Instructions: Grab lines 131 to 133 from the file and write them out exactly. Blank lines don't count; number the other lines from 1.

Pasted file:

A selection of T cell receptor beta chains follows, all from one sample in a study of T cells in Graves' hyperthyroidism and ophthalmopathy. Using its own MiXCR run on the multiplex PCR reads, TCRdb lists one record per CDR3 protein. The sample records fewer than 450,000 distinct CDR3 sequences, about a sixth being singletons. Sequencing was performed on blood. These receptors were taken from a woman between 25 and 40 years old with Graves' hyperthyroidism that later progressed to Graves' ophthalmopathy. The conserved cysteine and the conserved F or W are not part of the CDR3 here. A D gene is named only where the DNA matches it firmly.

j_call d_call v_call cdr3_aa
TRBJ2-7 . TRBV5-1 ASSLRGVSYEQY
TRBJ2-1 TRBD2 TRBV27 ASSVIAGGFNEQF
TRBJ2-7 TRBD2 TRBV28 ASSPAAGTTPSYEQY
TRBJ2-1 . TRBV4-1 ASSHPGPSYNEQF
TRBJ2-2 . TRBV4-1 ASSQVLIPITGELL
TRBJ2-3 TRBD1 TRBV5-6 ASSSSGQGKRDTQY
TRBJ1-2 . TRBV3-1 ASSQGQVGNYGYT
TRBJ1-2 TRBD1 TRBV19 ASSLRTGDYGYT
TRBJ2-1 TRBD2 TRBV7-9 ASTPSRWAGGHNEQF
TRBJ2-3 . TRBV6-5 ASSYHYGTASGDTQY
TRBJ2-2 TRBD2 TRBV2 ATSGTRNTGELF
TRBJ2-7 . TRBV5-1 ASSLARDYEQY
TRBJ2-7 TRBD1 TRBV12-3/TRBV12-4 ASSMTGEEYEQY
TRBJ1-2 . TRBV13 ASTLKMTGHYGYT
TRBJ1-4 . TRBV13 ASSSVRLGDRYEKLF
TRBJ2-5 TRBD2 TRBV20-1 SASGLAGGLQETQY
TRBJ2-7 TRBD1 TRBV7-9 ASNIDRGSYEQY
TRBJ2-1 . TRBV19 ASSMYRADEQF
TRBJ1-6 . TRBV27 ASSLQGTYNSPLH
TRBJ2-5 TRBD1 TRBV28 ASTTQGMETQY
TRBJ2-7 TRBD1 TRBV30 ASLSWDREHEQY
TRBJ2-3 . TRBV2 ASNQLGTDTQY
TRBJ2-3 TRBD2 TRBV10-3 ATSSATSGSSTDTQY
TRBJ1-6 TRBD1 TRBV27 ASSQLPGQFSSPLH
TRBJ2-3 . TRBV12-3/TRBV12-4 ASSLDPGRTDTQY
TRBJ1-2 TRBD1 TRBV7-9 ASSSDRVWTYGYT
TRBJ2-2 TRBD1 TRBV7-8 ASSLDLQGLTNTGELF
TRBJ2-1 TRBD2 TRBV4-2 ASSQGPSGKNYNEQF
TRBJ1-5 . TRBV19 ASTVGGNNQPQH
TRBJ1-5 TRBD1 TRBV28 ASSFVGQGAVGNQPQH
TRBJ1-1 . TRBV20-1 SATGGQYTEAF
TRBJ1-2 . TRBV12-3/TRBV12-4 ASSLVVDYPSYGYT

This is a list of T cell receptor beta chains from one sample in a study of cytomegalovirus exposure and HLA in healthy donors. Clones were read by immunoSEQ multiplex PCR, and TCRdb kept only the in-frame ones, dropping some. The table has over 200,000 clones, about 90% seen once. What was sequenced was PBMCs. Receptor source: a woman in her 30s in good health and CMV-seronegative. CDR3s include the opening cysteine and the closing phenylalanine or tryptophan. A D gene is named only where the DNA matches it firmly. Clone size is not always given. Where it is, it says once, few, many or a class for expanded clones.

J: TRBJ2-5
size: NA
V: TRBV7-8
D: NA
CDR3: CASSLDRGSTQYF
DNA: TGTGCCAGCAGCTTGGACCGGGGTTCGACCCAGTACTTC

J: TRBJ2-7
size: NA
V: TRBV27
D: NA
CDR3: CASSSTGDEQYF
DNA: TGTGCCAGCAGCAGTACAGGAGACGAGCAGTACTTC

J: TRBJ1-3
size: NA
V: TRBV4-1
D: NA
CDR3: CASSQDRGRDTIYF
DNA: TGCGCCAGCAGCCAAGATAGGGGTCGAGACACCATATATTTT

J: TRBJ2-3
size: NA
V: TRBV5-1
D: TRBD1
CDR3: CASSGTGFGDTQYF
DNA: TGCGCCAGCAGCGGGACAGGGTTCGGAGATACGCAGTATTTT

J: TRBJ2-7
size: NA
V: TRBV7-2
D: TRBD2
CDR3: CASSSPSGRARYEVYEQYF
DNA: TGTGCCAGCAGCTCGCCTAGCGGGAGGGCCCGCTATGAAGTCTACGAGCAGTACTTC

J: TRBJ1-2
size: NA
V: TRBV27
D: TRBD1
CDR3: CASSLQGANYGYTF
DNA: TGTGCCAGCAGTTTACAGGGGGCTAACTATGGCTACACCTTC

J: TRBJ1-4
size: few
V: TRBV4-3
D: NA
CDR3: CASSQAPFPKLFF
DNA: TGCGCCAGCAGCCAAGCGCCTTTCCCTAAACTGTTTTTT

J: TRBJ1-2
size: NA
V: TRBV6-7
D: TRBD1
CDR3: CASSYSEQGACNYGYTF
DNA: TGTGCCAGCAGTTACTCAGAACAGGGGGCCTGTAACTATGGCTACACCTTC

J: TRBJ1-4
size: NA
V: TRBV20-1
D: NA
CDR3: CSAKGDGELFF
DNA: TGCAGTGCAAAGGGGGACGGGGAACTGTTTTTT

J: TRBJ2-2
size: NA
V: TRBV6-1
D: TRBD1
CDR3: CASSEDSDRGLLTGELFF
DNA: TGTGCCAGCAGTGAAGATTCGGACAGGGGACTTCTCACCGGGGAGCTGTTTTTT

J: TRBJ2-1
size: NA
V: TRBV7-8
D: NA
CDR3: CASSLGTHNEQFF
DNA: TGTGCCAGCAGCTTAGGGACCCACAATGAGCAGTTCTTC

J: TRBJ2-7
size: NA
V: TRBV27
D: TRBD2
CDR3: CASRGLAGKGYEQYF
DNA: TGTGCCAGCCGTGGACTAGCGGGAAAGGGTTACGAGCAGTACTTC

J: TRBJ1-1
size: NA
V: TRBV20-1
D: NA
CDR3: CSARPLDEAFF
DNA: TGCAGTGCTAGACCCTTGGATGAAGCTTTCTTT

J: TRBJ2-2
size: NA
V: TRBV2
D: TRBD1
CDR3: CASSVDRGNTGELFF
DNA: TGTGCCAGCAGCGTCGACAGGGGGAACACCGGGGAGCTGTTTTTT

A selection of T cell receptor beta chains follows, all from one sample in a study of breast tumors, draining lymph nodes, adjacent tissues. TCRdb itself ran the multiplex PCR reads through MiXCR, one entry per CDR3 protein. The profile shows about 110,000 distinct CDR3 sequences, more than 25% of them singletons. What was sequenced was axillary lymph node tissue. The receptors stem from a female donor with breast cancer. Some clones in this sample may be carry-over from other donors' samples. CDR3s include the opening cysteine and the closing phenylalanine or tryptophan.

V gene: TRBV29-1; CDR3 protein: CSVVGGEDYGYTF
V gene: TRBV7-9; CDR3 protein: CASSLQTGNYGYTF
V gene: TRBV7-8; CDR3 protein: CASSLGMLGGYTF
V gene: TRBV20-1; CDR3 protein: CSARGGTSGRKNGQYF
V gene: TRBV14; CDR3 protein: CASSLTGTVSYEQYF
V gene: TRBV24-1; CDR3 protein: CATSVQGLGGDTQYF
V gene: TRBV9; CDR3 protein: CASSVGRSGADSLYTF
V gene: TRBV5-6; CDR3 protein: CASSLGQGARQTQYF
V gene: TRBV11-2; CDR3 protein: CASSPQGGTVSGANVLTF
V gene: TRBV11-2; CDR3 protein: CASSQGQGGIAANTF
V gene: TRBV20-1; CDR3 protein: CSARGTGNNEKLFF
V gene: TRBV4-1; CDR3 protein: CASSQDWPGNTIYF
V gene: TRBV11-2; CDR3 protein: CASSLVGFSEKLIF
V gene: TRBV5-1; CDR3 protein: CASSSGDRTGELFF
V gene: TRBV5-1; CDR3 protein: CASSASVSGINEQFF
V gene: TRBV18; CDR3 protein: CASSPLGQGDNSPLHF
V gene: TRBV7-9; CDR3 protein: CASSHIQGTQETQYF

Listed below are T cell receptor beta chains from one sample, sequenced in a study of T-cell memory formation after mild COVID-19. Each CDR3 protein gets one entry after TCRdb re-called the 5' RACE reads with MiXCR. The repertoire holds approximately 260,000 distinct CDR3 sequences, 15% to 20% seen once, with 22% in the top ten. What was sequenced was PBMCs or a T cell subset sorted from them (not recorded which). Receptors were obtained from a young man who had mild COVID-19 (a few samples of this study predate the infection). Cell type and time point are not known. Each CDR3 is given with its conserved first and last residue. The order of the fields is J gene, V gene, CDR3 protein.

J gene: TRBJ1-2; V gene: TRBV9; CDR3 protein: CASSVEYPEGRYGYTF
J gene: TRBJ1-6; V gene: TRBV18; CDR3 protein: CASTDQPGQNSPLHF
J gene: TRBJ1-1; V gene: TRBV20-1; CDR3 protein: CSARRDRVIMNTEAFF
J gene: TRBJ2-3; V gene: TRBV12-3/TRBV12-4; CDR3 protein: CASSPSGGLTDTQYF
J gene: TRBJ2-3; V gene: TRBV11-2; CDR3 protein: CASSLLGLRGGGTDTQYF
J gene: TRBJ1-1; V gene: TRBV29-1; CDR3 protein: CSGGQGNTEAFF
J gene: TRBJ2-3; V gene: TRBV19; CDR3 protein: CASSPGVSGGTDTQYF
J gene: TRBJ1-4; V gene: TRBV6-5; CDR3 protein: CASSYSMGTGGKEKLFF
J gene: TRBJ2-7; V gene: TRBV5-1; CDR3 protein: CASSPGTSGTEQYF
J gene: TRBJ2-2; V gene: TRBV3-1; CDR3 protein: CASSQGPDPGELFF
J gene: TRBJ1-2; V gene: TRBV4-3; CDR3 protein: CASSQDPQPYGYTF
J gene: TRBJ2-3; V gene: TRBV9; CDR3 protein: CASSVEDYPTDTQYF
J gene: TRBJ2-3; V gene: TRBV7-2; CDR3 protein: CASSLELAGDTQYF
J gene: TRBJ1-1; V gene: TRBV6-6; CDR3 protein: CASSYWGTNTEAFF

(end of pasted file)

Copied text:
V gene: TRBV20-1; CDR3 protein: CSARGTGNNEKLFF
V gene: TRBV4-1; CDR3 protein: CASSQDWPGNTIYF
V gene: TRBV11-2; CDR3 protein: CASSLVGFSEKLIF